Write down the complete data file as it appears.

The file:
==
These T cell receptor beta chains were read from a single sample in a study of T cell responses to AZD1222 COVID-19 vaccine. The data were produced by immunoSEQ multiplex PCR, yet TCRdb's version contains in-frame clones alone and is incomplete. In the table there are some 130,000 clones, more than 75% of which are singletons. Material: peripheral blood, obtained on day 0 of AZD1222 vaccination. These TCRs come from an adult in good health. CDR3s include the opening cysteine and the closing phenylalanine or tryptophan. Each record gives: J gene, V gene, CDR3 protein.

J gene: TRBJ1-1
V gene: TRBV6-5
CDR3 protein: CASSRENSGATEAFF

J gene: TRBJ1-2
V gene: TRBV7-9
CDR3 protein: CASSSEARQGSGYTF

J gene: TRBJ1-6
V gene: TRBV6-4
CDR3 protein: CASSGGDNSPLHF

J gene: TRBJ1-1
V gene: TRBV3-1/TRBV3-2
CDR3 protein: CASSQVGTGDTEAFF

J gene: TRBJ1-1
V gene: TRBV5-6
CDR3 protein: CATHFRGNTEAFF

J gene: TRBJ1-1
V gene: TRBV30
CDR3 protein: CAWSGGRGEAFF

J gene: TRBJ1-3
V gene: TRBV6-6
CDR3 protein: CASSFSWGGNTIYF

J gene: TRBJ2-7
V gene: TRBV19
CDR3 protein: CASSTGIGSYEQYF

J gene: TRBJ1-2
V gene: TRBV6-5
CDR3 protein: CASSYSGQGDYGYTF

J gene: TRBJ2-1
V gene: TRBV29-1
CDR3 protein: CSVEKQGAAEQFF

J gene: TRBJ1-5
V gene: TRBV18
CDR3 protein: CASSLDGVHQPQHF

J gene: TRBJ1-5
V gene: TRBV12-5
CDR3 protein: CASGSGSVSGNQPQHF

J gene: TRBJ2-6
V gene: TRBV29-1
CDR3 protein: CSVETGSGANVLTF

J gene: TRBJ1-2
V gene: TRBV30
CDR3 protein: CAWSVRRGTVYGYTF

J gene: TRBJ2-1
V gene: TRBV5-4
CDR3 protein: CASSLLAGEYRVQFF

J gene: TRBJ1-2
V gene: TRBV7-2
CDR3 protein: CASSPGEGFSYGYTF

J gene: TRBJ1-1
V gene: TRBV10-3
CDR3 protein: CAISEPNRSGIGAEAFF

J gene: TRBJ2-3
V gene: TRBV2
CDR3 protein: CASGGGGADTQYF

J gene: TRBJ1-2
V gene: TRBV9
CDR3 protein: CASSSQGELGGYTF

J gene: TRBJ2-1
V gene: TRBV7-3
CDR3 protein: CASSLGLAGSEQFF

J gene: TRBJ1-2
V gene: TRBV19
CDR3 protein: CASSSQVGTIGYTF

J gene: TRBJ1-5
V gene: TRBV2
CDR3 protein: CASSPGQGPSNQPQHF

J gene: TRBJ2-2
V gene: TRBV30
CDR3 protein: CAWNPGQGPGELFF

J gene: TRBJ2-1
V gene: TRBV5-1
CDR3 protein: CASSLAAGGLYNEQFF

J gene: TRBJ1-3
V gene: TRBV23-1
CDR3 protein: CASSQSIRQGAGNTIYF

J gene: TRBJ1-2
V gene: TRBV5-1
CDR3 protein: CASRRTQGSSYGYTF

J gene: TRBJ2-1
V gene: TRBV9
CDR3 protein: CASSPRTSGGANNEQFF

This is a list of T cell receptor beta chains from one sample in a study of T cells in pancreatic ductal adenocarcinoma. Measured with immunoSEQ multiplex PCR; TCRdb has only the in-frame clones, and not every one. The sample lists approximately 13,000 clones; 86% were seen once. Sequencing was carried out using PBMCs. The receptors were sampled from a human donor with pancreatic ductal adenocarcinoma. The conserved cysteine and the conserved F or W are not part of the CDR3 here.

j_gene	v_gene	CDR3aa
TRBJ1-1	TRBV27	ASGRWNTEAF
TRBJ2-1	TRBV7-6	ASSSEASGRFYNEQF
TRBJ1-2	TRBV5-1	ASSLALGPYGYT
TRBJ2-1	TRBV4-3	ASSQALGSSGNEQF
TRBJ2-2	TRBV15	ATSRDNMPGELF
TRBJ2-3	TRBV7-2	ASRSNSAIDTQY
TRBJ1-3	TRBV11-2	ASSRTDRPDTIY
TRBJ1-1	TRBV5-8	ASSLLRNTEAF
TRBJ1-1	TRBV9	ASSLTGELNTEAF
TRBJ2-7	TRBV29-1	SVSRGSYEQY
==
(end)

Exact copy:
These T cell receptor beta chains were read from a single sample in a study of T cell responses to AZD1222 COVID-19 vaccine. The data were produced by immunoSEQ multiplex PCR, yet TCRdb's version contains in-frame clones alone and is incomplete. In the table there are some 130,000 clones, more than 75% of which are singletons. Material: peripheral blood, obtained on day 0 of AZD1222 vaccination. These TCRs come from an adult in good health. CDR3s include the opening cysteine and the closing phenylalanine or tryptophan. Each record gives: J gene, V gene, CDR3 protein.

J gene: TRBJ1-1
V gene: TRBV6-5
CDR3 protein: CASSRENSGATEAFF

J gene: TRBJ1-2
V gene: TRBV7-9
CDR3 protein: CASSSEARQGSGYTF

J gene: TRBJ1-6
V gene: TRBV6-4
CDR3 protein: CASSGGDNSPLHF

J gene: TRBJ1-1
V gene: TRBV3-1/TRBV3-2
CDR3 protein: CASSQVGTGDTEAFF

J gene: TRBJ1-1
V gene: TRBV5-6
CDR3 protein: CATHFRGNTEAFF

J gene: TRBJ1-1
V gene: TRBV30
CDR3 protein: CAWSGGRGEAFF

J gene: TRBJ1-3
V gene: TRBV6-6
CDR3 protein: CASSFSWGGNTIYF

J gene: TRBJ2-7
V gene: TRBV19
CDR3 protein: CASSTGIGSYEQYF

J gene: TRBJ1-2
V gene: TRBV6-5
CDR3 protein: CASSYSGQGDYGYTF

J gene: TRBJ2-1
V gene: TRBV29-1
CDR3 protein: CSVEKQGAAEQFF

J gene: TRBJ1-5
V gene: TRBV18
CDR3 protein: CASSLDGVHQPQHF

J gene: TRBJ1-5
V gene: TRBV12-5
CDR3 protein: CASGSGSVSGNQPQHF

J gene: TRBJ2-6
V gene: TRBV29-1
CDR3 protein: CSVETGSGANVLTF

J gene: TRBJ1-2
V gene: TRBV30
CDR3 protein: CAWSVRRGTVYGYTF

J gene: TRBJ2-1
V gene: TRBV5-4
CDR3 protein: CASSLLAGEYRVQFF

J gene: TRBJ1-2
V gene: TRBV7-2
CDR3 protein: CASSPGEGFSYGYTF

J gene: TRBJ1-1
V gene: TRBV10-3
CDR3 protein: CAISEPNRSGIGAEAFF

J gene: TRBJ2-3
V gene: TRBV2
CDR3 protein: CASGGGGADTQYF

J gene: TRBJ1-2
V gene: TRBV9
CDR3 protein: CASSSQGELGGYTF

J gene: TRBJ2-1
V gene: TRBV7-3
CDR3 protein: CASSLGLAGSEQFF

J gene: TRBJ1-2
V gene: TRBV19
CDR3 protein: CASSSQVGTIGYTF

J gene: TRBJ1-5
V gene: TRBV2
CDR3 protein: CASSPGQGPSNQPQHF

J gene: TRBJ2-2
V gene: TRBV30
CDR3 protein: CAWNPGQGPGELFF

J gene: TRBJ2-1
V gene: TRBV5-1
CDR3 protein: CASSLAAGGLYNEQFF

J gene: TRBJ1-3
V gene: TRBV23-1
CDR3 protein: CASSQSIRQGAGNTIYF

J gene: TRBJ1-2
V gene: TRBV5-1
CDR3 protein: CASRRTQGSSYGYTF

J gene: TRBJ2-1
V gene: TRBV9
CDR3 protein: CASSPRTSGGANNEQFF

This is a list of T cell receptor beta chains from one sample in a study of T cells in pancreatic ductal adenocarcinoma. Measured with immunoSEQ multiplex PCR; TCRdb has only the in-frame clones, and not every one. The sample lists approximately 13,000 clones; 86% were seen once. Sequencing was carried out using PBMCs. The receptors were sampled from a human donor with pancreatic ductal adenocarcinoma. The conserved cysteine and the conserved F or W are not part of the CDR3 here.

j_gene	v_gene	CDR3aa
TRBJ1-1	TRBV27	ASGRWNTEAF
TRBJ2-1	TRBV7-6	ASSSEASGRFYNEQF
TRBJ1-2	TRBV5-1	ASSLALGPYGYT
TRBJ2-1	TRBV4-3	ASSQALGSSGNEQF
TRBJ2-2	TRBV15	ATSRDNMPGELF
TRBJ2-3	TRBV7-2	ASRSNSAIDTQY
TRBJ1-3	TRBV11-2	ASSRTDRPDTIY
TRBJ1-1	TRBV5-8	ASSLLRNTEAF
TRBJ1-1	TRBV9	ASSLTGELNTEAF
TRBJ2-7	TRBV29-1	SVSRGSYEQY